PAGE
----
Coastal erosion: Bayelsa under threat

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From Femi Folaranmi, Yenagoa

Aggrieved, placard–carrying indigenes of Anyama Ogbia, Ogbia Local Government Area, Bayelsa State, were at the waterside recently to welcome members of the Environmental Rights Action/ Friends of the Earth Nigeria (ERA/FoEN) and journalists visiting the community to assess the impact of coastal erosion. The placards had such inscriptions as: “Anyama Ogbia Erosion, over 500 houses have been eroded away, NDDC come to our aid”, “Anyama Ogbia, Our Ancestral Home”, “Is Anyama Ogbia not part of Niger Delta?” and “Ministry of Niger Delta Affairs come to our aid.”Untitled6 30

Erosion has been a menace to several coastal communities in the Bayelsa State. Anyama Ogbia  founded in 1655 is one of the communities suffering from the devastating effects of coastal erosion, which daily threatens the very existence of the community. Head of Ade’s Compound in the community, Chief Ase Humphrey, said: “In fact, Anyama coastal erosion is as old as Anyama itself. 

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“Right from when I was born, till now, almost about one kilometer has been eroded. Apart from our land and houses, there are other facilities, which the government established in this community, that have been lost to erosion. They include the Courtyard, which was established around 1935.

“Also, St. James Anglican Church, established in 1910, has also been taken away by erosion. Even the primary school, there were two structures, one has been washed away. The oil mill, established in 1955, is also on the verge of being destroyed by erosion. The rice mill established in 1977 or thereabouts has also been eroded.

 “The general post office established in 1935 has been washed away. Police stations and other government institutions established here have all been washed away. As for the jetties, you can see for yourselves, they are all now in the river, three of them. As for houses lost to erosion, they are uncountable. 

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“This side we are living on is a new site; the old, original Anyama has been eroded away long ago. I started experiencing this erosion when I started to know something as a child. Like my father’s house, it has long gone into the river. And we have been crying out for a long time, though I believe there is time for everything. So, it is in the hands of God to bail us out.”

 He added that the community has reached out to relevant authorities and government agencies, to no avail. He appealed to government to come to their aid.

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Secretary of the community, Aleibharola Potency Owei, said: “The coastal erosion has exposed us to hardship, untold hardship. People are suffering. Over 500 houses have been eroded away. Some people cannot not come to the community because of this coastal erosion; they have decided to stay in Yenagoa and build their houses there.

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“We are calling on government and all stakeholders to come to our aid; we are suffering. Are we not part of the Niger Delta? Are we not part of Bayelsa State? Or, are we not part of this country that we should keep on suffering like this? The erosion is killing us and we are begging for help.”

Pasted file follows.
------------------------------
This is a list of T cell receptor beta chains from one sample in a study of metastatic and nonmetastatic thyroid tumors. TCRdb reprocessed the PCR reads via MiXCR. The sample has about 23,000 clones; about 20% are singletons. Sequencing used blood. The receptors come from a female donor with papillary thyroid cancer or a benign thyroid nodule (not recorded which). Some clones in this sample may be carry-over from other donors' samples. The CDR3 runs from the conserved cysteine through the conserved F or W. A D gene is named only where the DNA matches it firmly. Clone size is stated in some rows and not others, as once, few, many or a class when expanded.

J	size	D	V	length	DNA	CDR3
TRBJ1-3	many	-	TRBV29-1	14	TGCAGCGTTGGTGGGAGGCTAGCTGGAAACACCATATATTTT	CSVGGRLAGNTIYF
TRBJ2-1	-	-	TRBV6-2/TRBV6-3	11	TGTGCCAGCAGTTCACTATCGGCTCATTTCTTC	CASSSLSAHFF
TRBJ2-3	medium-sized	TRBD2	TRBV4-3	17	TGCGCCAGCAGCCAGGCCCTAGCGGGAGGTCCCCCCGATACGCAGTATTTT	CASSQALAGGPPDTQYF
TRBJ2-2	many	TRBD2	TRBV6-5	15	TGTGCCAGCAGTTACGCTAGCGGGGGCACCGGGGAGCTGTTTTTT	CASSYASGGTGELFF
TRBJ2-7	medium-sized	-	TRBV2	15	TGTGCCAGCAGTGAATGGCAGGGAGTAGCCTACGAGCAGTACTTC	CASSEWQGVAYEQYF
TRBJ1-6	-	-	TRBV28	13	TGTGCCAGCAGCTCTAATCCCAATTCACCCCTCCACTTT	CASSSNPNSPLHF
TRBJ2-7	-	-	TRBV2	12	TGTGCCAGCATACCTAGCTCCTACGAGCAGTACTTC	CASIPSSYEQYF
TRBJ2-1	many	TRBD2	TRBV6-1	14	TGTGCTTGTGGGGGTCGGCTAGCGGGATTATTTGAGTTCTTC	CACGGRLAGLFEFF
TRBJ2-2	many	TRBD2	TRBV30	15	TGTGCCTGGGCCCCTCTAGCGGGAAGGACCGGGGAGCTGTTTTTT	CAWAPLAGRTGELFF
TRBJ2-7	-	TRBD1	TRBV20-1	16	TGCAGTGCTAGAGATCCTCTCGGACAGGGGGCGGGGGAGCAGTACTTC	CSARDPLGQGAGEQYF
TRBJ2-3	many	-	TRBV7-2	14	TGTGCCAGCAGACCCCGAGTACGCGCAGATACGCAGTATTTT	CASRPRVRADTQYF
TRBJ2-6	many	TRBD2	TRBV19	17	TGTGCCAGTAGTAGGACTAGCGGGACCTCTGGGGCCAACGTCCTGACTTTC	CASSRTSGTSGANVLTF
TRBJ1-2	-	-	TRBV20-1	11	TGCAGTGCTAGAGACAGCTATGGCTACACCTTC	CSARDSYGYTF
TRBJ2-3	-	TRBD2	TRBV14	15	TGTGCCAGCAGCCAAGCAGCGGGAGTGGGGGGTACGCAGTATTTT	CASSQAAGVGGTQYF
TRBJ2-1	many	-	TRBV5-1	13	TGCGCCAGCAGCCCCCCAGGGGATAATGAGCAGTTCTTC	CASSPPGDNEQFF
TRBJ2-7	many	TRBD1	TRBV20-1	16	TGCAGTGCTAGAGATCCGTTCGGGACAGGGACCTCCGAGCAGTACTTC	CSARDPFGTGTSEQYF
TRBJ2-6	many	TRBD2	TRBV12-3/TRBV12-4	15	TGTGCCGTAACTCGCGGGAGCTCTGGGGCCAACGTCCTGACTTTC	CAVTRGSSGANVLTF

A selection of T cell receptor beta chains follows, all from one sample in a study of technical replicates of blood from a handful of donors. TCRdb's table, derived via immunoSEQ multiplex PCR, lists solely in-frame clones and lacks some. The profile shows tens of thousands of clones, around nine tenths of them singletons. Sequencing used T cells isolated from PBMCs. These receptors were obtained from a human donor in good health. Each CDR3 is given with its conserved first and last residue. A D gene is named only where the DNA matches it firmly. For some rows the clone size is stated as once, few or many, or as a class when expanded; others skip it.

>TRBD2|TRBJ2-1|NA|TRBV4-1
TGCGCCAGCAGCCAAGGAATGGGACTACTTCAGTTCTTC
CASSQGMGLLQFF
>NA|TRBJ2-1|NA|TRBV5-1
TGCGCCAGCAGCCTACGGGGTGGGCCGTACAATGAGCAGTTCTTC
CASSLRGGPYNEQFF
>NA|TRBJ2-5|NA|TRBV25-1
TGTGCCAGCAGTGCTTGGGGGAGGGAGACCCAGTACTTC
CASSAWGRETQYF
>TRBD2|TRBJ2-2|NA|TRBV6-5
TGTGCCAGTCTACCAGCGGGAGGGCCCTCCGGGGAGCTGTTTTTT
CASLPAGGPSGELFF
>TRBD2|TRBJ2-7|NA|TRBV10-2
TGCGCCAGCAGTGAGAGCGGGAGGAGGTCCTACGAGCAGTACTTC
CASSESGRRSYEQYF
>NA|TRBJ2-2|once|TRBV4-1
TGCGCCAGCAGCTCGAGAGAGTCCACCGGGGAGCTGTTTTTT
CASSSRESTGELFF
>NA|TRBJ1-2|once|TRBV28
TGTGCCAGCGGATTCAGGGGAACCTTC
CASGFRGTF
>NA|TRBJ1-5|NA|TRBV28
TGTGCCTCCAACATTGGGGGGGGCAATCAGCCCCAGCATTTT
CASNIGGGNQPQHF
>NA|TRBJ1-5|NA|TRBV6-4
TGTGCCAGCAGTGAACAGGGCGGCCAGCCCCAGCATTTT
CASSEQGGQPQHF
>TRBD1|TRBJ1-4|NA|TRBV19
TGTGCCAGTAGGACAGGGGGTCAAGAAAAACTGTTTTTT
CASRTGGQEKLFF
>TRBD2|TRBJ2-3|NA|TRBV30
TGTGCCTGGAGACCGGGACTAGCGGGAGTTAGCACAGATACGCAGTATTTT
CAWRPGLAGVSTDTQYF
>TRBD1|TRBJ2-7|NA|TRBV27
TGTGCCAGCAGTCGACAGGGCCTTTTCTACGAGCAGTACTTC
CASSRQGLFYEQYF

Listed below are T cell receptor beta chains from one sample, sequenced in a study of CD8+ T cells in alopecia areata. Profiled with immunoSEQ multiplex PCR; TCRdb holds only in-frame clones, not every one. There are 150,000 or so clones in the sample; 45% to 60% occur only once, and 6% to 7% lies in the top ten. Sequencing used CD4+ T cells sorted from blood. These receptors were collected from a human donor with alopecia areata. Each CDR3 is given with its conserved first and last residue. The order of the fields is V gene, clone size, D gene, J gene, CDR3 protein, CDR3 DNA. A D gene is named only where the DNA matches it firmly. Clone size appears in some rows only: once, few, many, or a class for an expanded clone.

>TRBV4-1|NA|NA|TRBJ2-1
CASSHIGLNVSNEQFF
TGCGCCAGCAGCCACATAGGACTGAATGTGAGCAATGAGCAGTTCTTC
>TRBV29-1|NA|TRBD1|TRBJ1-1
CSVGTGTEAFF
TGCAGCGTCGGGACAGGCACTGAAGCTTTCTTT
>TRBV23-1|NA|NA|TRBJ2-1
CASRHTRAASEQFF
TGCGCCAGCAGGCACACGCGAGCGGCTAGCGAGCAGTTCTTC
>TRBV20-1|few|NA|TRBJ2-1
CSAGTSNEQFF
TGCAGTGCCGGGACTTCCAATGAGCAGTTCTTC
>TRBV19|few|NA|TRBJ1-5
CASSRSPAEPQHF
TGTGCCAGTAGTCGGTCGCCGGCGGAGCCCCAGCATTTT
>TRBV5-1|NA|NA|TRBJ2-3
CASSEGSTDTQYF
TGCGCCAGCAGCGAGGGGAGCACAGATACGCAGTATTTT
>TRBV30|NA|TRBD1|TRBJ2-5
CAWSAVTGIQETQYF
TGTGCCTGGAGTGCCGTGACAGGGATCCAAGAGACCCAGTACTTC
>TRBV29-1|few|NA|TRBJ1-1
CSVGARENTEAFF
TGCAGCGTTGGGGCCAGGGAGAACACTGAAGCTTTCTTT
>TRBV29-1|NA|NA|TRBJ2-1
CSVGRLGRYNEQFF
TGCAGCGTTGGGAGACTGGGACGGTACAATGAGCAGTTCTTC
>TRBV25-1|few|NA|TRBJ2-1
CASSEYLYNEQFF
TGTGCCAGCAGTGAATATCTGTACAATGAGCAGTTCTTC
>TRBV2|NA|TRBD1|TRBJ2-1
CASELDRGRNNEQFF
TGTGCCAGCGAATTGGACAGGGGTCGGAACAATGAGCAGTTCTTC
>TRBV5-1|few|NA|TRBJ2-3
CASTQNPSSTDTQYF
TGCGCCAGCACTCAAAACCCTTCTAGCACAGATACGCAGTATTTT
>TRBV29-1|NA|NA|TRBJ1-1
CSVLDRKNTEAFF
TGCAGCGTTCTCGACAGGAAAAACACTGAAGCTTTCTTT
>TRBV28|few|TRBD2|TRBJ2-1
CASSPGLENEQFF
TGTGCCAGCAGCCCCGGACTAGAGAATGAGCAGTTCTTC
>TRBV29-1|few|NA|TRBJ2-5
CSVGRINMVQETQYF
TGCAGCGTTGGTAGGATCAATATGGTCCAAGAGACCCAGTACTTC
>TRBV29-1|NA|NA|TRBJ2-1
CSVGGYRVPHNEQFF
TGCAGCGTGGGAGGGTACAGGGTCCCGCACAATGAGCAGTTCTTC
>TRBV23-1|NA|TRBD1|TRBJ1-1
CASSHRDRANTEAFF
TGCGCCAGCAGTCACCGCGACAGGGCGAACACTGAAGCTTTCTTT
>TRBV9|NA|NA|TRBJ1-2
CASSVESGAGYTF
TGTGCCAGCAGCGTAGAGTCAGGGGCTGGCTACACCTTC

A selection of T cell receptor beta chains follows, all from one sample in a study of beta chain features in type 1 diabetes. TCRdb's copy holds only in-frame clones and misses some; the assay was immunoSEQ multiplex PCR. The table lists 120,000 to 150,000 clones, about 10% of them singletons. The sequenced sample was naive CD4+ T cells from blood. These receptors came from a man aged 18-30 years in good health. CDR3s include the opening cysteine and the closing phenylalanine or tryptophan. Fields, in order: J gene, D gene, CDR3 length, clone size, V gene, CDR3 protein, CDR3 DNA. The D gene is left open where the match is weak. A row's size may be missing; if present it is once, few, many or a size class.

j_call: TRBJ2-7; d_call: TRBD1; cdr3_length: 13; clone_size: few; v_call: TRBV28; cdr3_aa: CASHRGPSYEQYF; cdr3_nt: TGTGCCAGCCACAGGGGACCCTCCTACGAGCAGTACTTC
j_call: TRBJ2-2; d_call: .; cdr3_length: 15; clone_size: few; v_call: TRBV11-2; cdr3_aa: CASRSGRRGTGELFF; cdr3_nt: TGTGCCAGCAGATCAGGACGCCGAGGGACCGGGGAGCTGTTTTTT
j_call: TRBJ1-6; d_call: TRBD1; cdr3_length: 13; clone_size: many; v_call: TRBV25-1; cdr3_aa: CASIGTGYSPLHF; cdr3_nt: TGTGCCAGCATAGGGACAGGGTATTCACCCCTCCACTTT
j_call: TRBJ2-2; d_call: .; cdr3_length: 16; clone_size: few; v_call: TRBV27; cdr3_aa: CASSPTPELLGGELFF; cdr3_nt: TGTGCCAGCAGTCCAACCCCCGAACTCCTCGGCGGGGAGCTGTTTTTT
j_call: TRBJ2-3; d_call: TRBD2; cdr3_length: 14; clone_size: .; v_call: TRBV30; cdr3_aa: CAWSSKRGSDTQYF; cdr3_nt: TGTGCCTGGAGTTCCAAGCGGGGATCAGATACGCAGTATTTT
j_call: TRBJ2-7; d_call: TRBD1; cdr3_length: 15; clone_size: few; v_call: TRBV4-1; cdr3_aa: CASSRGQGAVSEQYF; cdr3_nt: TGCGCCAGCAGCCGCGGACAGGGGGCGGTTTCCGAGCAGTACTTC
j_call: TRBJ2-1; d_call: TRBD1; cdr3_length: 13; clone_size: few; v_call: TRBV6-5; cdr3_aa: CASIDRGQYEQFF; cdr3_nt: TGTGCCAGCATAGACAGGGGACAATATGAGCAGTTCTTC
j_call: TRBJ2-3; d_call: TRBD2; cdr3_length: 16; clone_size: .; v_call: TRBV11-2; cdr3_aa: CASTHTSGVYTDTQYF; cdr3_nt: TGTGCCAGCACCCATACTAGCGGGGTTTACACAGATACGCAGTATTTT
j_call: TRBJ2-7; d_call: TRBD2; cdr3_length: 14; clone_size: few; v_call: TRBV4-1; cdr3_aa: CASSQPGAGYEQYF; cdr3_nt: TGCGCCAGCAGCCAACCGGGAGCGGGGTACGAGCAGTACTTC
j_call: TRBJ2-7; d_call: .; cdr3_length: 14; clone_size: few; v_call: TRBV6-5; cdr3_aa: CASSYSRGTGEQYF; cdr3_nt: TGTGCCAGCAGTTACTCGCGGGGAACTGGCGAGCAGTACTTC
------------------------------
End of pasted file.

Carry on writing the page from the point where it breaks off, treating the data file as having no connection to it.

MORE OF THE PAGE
Seventy-one-year-old Mercy Seibofa lamented: “It is a major problem and source of concern to us in this community. Our people have tried, they even met with former President Goodluck Jonathan, yet, nothing has come out of our efforts.”

Alice Adibo, a teacher who lost her house to the erosion, recalled that the plight of the community was brought before Jonathan but nothing concrete was done during his administration. She appealed to the state and federal governments to save Anyama Ogbia from being wiped out.

The Ogbia Brotherhood Youth Council (OBYC) has tasked government to urgently put in efforts towards the immediate provision of relief materials, as well as mediation and remediation measures to cushion the effects of the environmental menace. Its national president, Johnny  Jonathan, said: “Valuable cultural and environmental features of the community and kingdom would go into extinction, if urgent and proactive steps are not taken to protect the environment. Regrettably, while we have interventionist agencies like the Niger Delta Development Commission (NDDC) and Ecological Fund to help in shoreline protection projects as seen in the affected communities, our lands have continued to witness such devastating and monumental losses.

“We call on the Federal Government of Nigeria, the Bayelsa State government, through the Ministry of Environment, the NDDC, the Niger Delta Ministry, the Ecological Fund, National Emergency Management Agency, State Emergency Management Agency and other relevant bodies to effect mitigation and remediation measures to cushion the far-reaching effects of erosion.”

 ERA/FoEN added its voice: “The Federal Government interventionist agencies, especially the NDDC and Ministry of Niger Delta Affairs, should take practical steps to effectively tackle the threat by embarking on shoreline protection in affected communities

“The Bayelsa State government should establish a flood and erosion commission or agency to frontally deal with the twin environmental and ecological challenges facing our people. Such a body should be empowered by law to effectively collaborate with the Federal Government interventionist agencies and international development partners.”